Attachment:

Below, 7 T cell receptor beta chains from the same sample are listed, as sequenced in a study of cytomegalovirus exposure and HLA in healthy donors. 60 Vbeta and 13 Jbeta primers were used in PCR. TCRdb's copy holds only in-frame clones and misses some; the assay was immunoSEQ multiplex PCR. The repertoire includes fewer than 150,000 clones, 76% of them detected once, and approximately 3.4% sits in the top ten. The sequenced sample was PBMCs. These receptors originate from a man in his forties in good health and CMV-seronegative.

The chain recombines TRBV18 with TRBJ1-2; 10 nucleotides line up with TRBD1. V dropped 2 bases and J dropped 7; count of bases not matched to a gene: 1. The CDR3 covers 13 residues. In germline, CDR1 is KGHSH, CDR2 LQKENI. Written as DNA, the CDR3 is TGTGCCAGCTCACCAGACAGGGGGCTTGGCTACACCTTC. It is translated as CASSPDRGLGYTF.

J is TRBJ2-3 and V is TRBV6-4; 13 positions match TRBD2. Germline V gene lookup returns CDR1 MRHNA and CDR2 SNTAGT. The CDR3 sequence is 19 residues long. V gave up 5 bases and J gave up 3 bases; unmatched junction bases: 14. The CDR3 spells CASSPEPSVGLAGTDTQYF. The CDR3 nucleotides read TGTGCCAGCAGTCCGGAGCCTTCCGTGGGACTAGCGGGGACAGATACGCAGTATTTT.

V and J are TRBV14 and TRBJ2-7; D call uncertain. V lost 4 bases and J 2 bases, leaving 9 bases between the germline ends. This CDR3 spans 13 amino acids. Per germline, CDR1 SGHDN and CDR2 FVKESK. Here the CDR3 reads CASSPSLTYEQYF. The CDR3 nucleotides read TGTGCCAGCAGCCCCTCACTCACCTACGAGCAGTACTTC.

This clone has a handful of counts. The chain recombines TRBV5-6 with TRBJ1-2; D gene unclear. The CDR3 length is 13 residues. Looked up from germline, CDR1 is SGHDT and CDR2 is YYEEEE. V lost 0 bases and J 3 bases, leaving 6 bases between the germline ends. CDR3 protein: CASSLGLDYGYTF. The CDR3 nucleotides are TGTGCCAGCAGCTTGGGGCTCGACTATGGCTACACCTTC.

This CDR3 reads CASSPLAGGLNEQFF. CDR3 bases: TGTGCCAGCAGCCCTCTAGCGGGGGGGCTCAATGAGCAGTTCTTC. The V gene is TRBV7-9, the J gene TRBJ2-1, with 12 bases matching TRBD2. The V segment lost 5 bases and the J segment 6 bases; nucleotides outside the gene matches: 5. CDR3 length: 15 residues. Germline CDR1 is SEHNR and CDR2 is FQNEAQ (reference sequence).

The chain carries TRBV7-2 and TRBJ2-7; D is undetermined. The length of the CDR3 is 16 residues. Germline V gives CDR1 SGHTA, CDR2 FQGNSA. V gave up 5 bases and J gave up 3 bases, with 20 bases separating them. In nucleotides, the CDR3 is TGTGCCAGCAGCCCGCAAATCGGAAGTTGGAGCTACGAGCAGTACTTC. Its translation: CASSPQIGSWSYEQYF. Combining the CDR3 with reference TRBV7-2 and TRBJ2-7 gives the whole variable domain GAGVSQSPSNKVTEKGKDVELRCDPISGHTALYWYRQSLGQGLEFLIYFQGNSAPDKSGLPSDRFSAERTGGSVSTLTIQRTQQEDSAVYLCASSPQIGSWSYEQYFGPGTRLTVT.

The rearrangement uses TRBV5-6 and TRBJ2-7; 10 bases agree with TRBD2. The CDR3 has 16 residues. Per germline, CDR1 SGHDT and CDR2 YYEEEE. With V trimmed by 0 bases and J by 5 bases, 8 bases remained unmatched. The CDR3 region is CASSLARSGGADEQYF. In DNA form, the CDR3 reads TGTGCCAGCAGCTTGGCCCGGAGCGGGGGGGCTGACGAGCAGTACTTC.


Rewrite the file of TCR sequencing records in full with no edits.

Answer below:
Below, 7 T cell receptor beta chains from the same sample are listed, as sequenced in a study of cytomegalovirus exposure and HLA in healthy donors. 60 Vbeta and 13 Jbeta primers were used in PCR. TCRdb's copy holds only in-frame clones and misses some; the assay was immunoSEQ multiplex PCR. The repertoire includes fewer than 150,000 clones, 76% of them detected once, and approximately 3.4% sits in the top ten. The sequenced sample was PBMCs. These receptors originate from a man in his forties in good health and CMV-seronegative.

The chain recombines TRBV18 with TRBJ1-2; 10 nucleotides line up with TRBD1. V dropped 2 bases and J dropped 7; count of bases not matched to a gene: 1. The CDR3 covers 13 residues. In germline, CDR1 is KGHSH, CDR2 LQKENI. Written as DNA, the CDR3 is TGTGCCAGCTCACCAGACAGGGGGCTTGGCTACACCTTC. It is translated as CASSPDRGLGYTF.

J is TRBJ2-3 and V is TRBV6-4; 13 positions match TRBD2. Germline V gene lookup returns CDR1 MRHNA and CDR2 SNTAGT. The CDR3 sequence is 19 residues long. V gave up 5 bases and J gave up 3 bases; unmatched junction bases: 14. The CDR3 spells CASSPEPSVGLAGTDTQYF. The CDR3 nucleotides read TGTGCCAGCAGTCCGGAGCCTTCCGTGGGACTAGCGGGGACAGATACGCAGTATTTT.

V and J are TRBV14 and TRBJ2-7; D call uncertain. V lost 4 bases and J 2 bases, leaving 9 bases between the germline ends. This CDR3 spans 13 amino acids. Per germline, CDR1 SGHDN and CDR2 FVKESK. Here the CDR3 reads CASSPSLTYEQYF. The CDR3 nucleotides read TGTGCCAGCAGCCCCTCACTCACCTACGAGCAGTACTTC.

This clone has a handful of counts. The chain recombines TRBV5-6 with TRBJ1-2; D gene unclear. The CDR3 length is 13 residues. Looked up from germline, CDR1 is SGHDT and CDR2 is YYEEEE. V lost 0 bases and J 3 bases, leaving 6 bases between the germline ends. CDR3 protein: CASSLGLDYGYTF. The CDR3 nucleotides are TGTGCCAGCAGCTTGGGGCTCGACTATGGCTACACCTTC.

This CDR3 reads CASSPLAGGLNEQFF. CDR3 bases: TGTGCCAGCAGCCCTCTAGCGGGGGGGCTCAATGAGCAGTTCTTC. The V gene is TRBV7-9, the J gene TRBJ2-1, with 12 bases matching TRBD2. The V segment lost 5 bases and the J segment 6 bases; nucleotides outside the gene matches: 5. CDR3 length: 15 residues. Germline CDR1 is SEHNR and CDR2 is FQNEAQ (reference sequence).

The chain carries TRBV7-2 and TRBJ2-7; D is undetermined. The length of the CDR3 is 16 residues. Germline V gives CDR1 SGHTA, CDR2 FQGNSA. V gave up 5 bases and J gave up 3 bases, with 20 bases separating them. In nucleotides, the CDR3 is TGTGCCAGCAGCCCGCAAATCGGAAGTTGGAGCTACGAGCAGTACTTC. Its translation: CASSPQIGSWSYEQYF. Combining the CDR3 with reference TRBV7-2 and TRBJ2-7 gives the whole variable domain GAGVSQSPSNKVTEKGKDVELRCDPISGHTALYWYRQSLGQGLEFLIYFQGNSAPDKSGLPSDRFSAERTGGSVSTLTIQRTQQEDSAVYLCASSPQIGSWSYEQYFGPGTRLTVT.

The rearrangement uses TRBV5-6 and TRBJ2-7; 10 bases agree with TRBD2. The CDR3 has 16 residues. Per germline, CDR1 SGHDT and CDR2 YYEEEE. With V trimmed by 0 bases and J by 5 bases, 8 bases remained unmatched. The CDR3 region is CASSLARSGGADEQYF. In DNA form, the CDR3 reads TGTGCCAGCAGCTTGGCCCGGAGCGGGGGGGCTGACGAGCAGTACTTC.